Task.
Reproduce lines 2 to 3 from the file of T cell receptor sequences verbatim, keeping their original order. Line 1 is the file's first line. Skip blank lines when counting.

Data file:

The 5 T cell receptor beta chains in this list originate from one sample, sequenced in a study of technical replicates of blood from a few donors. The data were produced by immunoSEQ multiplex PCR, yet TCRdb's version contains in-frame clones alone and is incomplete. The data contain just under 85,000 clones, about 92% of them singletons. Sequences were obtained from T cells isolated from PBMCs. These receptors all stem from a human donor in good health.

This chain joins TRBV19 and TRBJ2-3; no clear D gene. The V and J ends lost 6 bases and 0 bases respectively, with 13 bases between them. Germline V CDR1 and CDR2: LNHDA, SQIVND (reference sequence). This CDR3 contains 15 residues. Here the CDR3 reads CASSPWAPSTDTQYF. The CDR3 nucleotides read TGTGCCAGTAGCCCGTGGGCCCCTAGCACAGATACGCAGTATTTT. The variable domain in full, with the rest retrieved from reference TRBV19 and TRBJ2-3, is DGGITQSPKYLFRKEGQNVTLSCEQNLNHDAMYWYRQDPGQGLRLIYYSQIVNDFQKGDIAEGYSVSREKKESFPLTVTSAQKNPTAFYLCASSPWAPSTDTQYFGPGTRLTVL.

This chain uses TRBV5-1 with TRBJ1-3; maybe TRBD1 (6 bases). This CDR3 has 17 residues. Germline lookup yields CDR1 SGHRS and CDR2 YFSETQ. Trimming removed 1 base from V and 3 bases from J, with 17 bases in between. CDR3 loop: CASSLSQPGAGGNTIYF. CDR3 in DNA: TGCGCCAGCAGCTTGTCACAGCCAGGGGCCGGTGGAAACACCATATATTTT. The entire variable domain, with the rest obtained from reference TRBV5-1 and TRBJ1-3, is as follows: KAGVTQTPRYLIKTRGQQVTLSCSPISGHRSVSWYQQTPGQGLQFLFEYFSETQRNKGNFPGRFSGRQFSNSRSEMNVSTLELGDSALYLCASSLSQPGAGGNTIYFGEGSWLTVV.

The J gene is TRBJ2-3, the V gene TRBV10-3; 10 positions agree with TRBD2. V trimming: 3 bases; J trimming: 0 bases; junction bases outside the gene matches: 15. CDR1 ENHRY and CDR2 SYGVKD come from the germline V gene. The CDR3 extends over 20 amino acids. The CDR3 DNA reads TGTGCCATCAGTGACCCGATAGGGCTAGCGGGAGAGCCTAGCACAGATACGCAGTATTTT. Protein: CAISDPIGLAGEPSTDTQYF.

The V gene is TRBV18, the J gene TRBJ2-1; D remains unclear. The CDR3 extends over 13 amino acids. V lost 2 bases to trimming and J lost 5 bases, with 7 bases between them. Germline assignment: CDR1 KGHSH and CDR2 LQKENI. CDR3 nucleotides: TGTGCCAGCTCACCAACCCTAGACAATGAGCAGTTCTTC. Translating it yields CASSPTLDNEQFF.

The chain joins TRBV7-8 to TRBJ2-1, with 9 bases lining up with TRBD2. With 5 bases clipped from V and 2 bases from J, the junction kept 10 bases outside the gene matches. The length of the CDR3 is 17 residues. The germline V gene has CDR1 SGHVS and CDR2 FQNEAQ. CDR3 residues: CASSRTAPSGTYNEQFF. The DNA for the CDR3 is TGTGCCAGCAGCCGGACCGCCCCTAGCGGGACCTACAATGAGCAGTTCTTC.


This chain joins TRBV19 and TRBJ2-3; no clear D gene. The V and J ends lost 6 bases and 0 bases respectively, with 13 bases between them. Germline V CDR1 and CDR2: LNHDA, SQIVND (reference sequence). This CDR3 contains 15 residues. Here the CDR3 reads CASSPWAPSTDTQYF. The CDR3 nucleotides read TGTGCCAGTAGCCCGTGGGCCCCTAGCACAGATACGCAGTATTTT. The variable domain in full, with the rest retrieved from reference TRBV19 and TRBJ2-3, is DGGITQSPKYLFRKEGQNVTLSCEQNLNHDAMYWYRQDPGQGLRLIYYSQIVNDFQKGDIAEGYSVSREKKESFPLTVTSAQKNPTAFYLCASSPWAPSTDTQYFGPGTRLTVL.

This chain uses TRBV5-1 with TRBJ1-3; maybe TRBD1 (6 bases). This CDR3 has 17 residues. Germline lookup yields CDR1 SGHRS and CDR2 YFSETQ. Trimming removed 1 base from V and 3 bases from J, with 17 bases in between. CDR3 loop: CASSLSQPGAGGNTIYF. CDR3 in DNA: TGCGCCAGCAGCTTGTCACAGCCAGGGGCCGGTGGAAACACCATATATTTT. The entire variable domain, with the rest obtained from reference TRBV5-1 and TRBJ1-3, is as follows: KAGVTQTPRYLIKTRGQQVTLSCSPISGHRSVSWYQQTPGQGLQFLFEYFSETQRNKGNFPGRFSGRQFSNSRSEMNVSTLELGDSALYLCASSLSQPGAGGNTIYFGEGSWLTVV.